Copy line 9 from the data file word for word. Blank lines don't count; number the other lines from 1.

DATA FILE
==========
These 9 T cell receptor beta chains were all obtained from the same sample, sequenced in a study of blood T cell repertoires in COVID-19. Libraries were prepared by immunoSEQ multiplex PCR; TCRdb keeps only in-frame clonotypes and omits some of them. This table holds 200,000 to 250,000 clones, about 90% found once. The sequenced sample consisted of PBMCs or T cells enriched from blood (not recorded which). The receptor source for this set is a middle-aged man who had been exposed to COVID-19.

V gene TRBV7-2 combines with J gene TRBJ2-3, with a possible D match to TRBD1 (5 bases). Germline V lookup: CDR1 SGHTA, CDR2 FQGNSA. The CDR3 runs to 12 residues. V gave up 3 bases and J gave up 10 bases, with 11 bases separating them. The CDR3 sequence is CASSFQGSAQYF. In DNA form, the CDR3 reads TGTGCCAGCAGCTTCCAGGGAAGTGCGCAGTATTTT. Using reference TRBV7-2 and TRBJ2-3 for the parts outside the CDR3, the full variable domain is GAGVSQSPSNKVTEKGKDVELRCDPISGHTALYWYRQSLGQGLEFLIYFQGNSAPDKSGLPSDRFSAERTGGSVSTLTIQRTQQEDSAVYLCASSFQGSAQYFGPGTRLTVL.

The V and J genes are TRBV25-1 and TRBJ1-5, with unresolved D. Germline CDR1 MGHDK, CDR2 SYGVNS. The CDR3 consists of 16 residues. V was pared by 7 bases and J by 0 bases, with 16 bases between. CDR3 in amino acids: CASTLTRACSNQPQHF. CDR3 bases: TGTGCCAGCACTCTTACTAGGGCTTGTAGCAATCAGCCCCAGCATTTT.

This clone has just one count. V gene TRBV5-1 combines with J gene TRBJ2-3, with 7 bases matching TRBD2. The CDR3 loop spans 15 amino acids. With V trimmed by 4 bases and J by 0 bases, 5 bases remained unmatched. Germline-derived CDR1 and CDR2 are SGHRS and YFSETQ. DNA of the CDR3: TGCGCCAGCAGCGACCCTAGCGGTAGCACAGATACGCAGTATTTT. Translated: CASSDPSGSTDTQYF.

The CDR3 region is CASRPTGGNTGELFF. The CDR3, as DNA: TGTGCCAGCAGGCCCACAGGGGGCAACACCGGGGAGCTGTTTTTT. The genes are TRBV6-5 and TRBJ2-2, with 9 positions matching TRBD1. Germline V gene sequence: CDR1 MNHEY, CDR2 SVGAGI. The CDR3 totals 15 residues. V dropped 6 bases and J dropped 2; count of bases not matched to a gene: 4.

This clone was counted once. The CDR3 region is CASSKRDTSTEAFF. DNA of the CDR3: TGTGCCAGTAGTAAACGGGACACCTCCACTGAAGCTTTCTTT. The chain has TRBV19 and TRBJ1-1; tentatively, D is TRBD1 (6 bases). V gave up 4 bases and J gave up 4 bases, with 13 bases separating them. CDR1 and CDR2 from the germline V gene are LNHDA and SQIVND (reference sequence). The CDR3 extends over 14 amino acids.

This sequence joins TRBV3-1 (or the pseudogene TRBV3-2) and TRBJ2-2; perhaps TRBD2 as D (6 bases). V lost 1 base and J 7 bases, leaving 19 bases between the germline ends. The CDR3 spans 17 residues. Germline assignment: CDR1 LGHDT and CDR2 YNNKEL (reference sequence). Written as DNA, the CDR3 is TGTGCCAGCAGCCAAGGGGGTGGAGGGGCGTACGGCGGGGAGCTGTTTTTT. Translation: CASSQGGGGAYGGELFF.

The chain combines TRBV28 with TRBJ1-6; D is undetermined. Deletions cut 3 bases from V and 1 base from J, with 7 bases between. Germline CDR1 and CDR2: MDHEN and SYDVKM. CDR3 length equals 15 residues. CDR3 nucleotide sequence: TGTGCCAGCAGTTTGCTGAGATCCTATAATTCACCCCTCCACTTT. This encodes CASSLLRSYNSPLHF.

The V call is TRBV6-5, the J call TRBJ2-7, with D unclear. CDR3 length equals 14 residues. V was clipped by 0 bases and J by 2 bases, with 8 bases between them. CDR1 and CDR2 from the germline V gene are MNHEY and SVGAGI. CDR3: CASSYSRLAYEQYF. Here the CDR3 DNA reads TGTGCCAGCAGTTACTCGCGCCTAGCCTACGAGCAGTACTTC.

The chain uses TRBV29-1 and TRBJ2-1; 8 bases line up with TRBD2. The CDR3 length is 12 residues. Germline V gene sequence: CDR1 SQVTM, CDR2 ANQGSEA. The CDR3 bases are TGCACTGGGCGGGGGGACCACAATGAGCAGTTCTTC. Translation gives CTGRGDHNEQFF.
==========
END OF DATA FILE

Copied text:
The V call is TRBV6-5, the J call TRBJ2-7, with D unclear. CDR3 length equals 14 residues. V was clipped by 0 bases and J by 2 bases, with 8 bases between them. CDR1 and CDR2 from the germline V gene are MNHEY and SVGAGI. CDR3: CASSYSRLAYEQYF. Here the CDR3 DNA reads TGTGCCAGCAGTTACTCGCGCCTAGCCTACGAGCAGTACTTC.